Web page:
Participation and Reflection

This week presented me with a great new opportunity to participate in a new volunteer program. Through Arcadia, I was invited to take part in a new project at Cheltenham High School run by the ACE Mentor Program. The program is a project-based learning initiative that will allow students to get hands on experience working in Architecture, Construction, and Engineering (ACE). The students will work on a number of different activities created and inspired by community members who work in architecture, engineering and design, with an ongoing focus on a recent school construction as their case study.  As an education student and future teacher, my role will be to build a lesson framework around the projects that the professionals create. This week was my first chance to participate in a planning meeting, in anticipation of next week’s big kickoff.

This was my first meeting with a group of professionals, so there were some first-meeting nerves as we got started.  The group leader did a great job in communicating the goals of our meeting, defining the roles of each mentor, and describing the nature of the program.  The level of organization and professionalism made me feel much more comfortable, and as the meeting continued, I felt it was easier and easier to find my role in the group.  It helped that everyone in the meeting came from a different background,  which in a sense allowed everyone to be the expert in their own field. Finding ways for new members of a group to feel comfortable and confident is a lesson that any educator should try to learn.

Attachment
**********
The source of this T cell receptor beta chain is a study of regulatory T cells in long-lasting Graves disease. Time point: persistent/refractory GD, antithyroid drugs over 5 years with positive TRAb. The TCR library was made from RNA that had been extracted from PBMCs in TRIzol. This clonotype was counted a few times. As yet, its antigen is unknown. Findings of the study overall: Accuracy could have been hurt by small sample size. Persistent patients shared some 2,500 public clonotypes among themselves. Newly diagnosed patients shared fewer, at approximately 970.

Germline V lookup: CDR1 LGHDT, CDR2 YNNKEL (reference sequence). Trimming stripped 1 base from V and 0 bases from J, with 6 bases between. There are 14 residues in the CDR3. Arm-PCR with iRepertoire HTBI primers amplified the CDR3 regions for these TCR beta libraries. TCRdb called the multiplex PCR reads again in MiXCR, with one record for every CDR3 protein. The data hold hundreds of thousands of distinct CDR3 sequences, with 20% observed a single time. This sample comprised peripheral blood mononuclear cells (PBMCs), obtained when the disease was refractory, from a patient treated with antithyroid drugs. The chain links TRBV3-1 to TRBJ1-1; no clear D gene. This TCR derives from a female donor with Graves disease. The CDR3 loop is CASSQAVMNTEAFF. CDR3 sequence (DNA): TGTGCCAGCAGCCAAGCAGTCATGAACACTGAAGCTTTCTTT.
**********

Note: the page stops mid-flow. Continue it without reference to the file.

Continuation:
This meeting and the semester long project it will be a part of have an interesting dual role with participation.  On a personal level, I am just getting acclimated with a group of new people, and will work to become a valued group member.  But even as I work to become part of a participatory group, the tutors and professionals will be trying to build a participatory community for the students taking part in the program.  In this report from the MacArthur Foundation, there was a quote that seemed particularly relevant to the ACE program.  On page 5, Henry Jenkins states that “Schools as institutions have been slow to react to the emergence of this new participatory culture; the greatest opportunity for change is currently found in afterschool programs and informal learning communities.”  In our case at Cheltenham, we are creating a program that meets the interests of students and will do so in a non-traditional learning environment.  The ongoing goal will be to build this program into a place where students want to come and get their hands dirty and maybe even learn about a future career.  Hopefully, as the semester progresses, the students will feel as welcomed and willing to participate as I did in my meeting this week.

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Participation and Reflection

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